When I started reading Mason & Dixon several years ago I spent the first half looking up all the obscure references, keeping track of all the characters; trying to figure out exactly what Pynchon was saying in the book. Eventually I got tired of this approach and just wanted to finished the damned thing. So I abandoned all my research and read it as I would read Nick Hornby or any of the other books you buy at the airport to get through your flight. But since I never really "got" the second half of the book, I want to re-read it again and catch up on all the things I missed.
Since that book, which I finished in 2000, I've read a lot of books with historical context, most recently William T. Vollmann's Europe Central. The Internets (tubes, not trucks, don't 'cha know), especially the Wikipedia, really bring a lot to reading books like this if you have the dedication to look up the historical references and learn the context surrounding the story the author is telling. For example, the Warsaw Riots were mentioned by one of the characters in Europe Central, so I read a little of the history. I also read Antony Beevor's Stalingrad to fill in those gaps in my knowledge. And the Warsaw Riot section of the Wikipedia linked the movie The Pianist (which I'd watched on DVD several years ago) to what I'd been reading. Dmitri Shostakovich is one of the characters in the book, so I downloaded his Seventh Symphony (part of which was written during the siege of Leningrad) and several Shostakovich pieces mentioned in the book. All of these connections were made because I took the time to look away from the pages of the book and fill in the details on my own. And now I have a much fuller understanding of what World War II was like and what the consequences were on the people who lived through it (or didn't, I suppose).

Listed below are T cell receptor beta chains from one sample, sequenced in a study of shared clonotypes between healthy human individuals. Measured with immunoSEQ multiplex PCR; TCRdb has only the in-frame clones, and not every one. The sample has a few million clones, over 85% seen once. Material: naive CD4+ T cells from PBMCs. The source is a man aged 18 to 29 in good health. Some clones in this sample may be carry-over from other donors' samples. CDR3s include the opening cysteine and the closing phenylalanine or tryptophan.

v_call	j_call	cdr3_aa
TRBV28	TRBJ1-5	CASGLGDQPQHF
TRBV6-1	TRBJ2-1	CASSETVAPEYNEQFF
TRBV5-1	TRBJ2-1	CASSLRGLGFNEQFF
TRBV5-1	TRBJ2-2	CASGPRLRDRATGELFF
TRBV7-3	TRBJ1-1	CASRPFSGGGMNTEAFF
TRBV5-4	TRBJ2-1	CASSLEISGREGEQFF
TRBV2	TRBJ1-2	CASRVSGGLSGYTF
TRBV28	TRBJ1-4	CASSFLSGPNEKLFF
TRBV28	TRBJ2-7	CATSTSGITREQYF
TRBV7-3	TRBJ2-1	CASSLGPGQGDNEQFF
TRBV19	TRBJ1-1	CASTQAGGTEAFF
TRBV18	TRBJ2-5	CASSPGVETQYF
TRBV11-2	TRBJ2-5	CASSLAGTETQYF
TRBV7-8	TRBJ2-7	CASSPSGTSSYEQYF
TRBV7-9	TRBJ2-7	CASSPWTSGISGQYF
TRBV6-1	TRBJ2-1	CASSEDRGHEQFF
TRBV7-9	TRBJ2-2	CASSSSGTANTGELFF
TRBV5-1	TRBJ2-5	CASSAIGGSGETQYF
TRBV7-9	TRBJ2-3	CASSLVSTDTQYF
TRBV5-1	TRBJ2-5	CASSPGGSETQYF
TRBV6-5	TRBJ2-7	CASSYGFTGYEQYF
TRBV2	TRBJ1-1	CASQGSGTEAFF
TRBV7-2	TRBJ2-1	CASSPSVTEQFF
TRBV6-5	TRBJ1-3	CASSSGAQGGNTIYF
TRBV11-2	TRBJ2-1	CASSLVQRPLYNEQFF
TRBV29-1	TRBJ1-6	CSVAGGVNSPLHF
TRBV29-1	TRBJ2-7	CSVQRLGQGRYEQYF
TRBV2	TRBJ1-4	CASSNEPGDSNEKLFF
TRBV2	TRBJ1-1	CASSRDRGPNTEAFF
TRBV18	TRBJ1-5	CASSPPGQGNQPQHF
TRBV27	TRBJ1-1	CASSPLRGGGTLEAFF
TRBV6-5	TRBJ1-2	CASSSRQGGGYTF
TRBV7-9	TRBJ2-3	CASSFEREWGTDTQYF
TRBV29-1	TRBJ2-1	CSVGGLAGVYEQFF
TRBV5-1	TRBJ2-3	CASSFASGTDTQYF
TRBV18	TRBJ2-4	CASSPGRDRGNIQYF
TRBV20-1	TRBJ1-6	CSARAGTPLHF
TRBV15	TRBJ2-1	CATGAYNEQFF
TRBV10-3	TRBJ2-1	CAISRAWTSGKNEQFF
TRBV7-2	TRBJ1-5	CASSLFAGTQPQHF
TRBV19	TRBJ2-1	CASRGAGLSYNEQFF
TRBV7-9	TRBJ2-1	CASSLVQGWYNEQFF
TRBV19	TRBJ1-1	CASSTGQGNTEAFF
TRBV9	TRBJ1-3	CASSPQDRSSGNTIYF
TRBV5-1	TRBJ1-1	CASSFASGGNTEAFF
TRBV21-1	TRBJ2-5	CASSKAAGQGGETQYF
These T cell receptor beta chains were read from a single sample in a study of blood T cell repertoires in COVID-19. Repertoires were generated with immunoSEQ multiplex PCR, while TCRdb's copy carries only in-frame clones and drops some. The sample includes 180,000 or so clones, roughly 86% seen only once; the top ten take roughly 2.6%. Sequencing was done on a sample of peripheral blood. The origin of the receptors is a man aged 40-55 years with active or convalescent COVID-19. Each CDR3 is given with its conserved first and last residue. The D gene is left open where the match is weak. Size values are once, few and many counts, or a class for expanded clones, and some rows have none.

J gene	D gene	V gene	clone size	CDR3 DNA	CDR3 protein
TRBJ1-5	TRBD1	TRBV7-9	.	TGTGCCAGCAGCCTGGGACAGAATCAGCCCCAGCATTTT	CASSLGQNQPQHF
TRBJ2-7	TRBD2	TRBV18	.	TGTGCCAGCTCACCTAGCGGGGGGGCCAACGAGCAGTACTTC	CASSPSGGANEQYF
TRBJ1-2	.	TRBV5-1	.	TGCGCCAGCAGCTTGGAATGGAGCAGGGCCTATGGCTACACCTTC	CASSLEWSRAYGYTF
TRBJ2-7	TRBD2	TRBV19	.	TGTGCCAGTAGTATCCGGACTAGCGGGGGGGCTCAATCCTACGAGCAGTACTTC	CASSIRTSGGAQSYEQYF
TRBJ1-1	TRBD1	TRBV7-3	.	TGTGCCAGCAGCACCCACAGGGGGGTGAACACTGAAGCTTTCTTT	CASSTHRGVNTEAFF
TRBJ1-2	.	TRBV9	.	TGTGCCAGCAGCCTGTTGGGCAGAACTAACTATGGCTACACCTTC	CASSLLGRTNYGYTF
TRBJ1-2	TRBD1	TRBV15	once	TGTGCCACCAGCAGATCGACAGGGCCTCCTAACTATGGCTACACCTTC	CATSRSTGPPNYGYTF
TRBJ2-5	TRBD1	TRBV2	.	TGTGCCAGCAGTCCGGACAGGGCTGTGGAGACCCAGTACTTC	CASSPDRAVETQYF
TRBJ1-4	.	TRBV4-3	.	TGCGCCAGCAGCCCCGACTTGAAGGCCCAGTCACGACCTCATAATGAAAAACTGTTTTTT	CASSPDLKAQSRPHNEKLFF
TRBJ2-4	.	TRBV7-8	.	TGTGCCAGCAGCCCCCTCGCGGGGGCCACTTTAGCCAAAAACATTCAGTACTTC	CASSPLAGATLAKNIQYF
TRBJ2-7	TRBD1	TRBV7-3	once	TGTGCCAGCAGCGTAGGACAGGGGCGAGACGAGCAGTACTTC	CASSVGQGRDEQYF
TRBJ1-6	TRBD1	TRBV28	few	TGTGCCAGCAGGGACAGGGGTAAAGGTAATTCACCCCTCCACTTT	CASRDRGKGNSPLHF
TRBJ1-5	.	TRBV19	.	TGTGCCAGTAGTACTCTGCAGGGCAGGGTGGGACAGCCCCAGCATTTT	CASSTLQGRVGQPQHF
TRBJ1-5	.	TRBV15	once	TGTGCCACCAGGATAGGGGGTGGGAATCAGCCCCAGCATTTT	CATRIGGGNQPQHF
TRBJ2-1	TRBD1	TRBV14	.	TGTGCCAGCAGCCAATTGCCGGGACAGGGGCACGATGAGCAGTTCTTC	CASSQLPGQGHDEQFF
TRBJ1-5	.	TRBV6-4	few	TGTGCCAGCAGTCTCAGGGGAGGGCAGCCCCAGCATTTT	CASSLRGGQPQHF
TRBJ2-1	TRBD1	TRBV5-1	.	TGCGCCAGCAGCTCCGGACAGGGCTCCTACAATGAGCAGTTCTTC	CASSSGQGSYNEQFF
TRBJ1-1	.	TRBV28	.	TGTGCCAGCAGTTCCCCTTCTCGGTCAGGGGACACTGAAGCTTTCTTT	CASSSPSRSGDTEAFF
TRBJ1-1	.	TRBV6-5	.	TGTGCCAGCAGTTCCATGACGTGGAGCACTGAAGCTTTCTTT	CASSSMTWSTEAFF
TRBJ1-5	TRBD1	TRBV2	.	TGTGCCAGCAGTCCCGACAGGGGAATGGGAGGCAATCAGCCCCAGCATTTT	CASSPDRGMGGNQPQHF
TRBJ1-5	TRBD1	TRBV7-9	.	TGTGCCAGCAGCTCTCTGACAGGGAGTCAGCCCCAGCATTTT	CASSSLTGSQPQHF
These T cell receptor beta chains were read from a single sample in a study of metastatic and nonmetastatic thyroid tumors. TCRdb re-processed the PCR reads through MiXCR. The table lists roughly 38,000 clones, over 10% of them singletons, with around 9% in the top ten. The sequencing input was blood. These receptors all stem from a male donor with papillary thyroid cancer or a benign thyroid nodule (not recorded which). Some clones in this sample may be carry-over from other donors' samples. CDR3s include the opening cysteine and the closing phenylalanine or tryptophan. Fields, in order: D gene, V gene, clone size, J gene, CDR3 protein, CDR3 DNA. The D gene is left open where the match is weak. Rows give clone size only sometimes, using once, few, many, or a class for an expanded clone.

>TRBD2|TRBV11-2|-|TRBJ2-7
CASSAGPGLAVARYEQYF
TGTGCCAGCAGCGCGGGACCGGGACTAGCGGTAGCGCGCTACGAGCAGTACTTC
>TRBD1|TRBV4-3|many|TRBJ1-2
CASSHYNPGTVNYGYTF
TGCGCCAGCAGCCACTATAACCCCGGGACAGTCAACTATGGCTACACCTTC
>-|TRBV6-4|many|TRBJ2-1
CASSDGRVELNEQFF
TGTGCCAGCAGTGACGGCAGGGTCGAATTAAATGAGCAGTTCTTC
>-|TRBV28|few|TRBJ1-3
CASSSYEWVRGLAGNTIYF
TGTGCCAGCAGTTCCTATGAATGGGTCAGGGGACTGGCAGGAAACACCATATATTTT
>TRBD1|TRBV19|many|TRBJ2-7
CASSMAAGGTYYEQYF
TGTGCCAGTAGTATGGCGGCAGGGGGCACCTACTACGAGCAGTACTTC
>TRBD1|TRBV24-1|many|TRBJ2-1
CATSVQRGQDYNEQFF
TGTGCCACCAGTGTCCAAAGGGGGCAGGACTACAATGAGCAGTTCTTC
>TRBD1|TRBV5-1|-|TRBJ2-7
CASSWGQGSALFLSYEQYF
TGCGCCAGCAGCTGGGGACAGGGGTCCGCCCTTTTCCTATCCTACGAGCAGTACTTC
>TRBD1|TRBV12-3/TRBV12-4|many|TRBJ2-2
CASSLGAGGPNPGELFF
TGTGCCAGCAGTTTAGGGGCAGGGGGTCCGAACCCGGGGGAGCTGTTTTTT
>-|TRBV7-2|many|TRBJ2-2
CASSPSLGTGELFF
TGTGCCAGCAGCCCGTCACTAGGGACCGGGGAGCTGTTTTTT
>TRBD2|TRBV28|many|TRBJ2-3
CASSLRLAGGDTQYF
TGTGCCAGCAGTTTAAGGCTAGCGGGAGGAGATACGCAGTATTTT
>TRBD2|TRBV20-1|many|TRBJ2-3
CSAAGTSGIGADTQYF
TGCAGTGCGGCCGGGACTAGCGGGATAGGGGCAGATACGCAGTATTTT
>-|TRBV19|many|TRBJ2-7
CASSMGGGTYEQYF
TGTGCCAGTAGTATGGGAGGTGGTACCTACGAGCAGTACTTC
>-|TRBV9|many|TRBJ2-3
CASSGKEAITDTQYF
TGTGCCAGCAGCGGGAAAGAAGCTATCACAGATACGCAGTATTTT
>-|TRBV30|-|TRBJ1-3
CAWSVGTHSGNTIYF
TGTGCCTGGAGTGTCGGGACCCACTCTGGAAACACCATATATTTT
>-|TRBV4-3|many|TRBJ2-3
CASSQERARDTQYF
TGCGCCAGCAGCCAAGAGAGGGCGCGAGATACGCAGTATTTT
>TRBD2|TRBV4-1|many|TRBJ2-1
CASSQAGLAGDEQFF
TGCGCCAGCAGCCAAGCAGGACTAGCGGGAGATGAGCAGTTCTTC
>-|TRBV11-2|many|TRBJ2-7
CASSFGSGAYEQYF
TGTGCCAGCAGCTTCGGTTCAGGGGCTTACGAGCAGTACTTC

I'm currently reading Against the Day. Having a comfortable place to read the book, keep track of all the details, and be able to look stuff up will make getting through my twenty pages a day a lot easier. We've only got one comfortable place to sit in the house, so I'm reading the book on the couch, listening to music on the stereo. My laptop is next to me on the end table with the Wikipedia, an online dictionary and the Pynchon wiki open in Firefox.
To make it easier to take notes and read a book that weighs as much as a brick, I'm going to build a lap desk. Jefferson used one of his own design so he could write wherever he went, and wrote the majority of the Declaration on it. I've styled mine (with help from a fellow Galoot on the OldTools List) more along the lines of a Shaker lap desk. The photo shows the prototype I built from scrap pine. When I get around to building the real version I'll use some walnut that's been sitting in the garage for six or seven years waiting for the right project.
I also thought about what sort of notebook to use while reading. I could make a blank book, but I don't know how many pages I'll really need, so I'll make the notebook a section at a time, and after I've finished the book, bind the sections together. I used six sheets of paper, folded in half, and then sewn once through with linen thread. When the time comes to bind them together, I'll remove the existing thread, punch new holes and bind it. Because the sections are almost completely loose, they're easy to handle on the desk and lay flat for easy writing. I'm currently 60 pages into the book and have filled five pages. If I keep up that pace, I'll have a 90 page notebook when I'm finished (four sections). If you're thinking about doing this for your reading, keep in mind that you can't use normal paper for this because the grain of regular paper is going the wrong direction (up and down, or long-grain). You need short-grain paper in order to fold it in half and get pages that lay properly and won't curl.
Yesterday when I was walking Piper and Nika on campus the tips of my ears got cold. I have a wool cap I wear when it's really cold, but I had my Pendleton hat on instead. It seems like whenever I'm wearing it, someone comments on it, and it does keep my head warm. But what to do about my ears?
A couple winters ago we bought some wool yarn, circular needles, and a few knitting books with the intention of knitting stuff; a hat to start because it seemed easier than socks and quicker than something like a sweater. Browsing around the knitting store, looking at all the cool yarn, and thinking about actually making something to wear from scratch got me all excited about the project.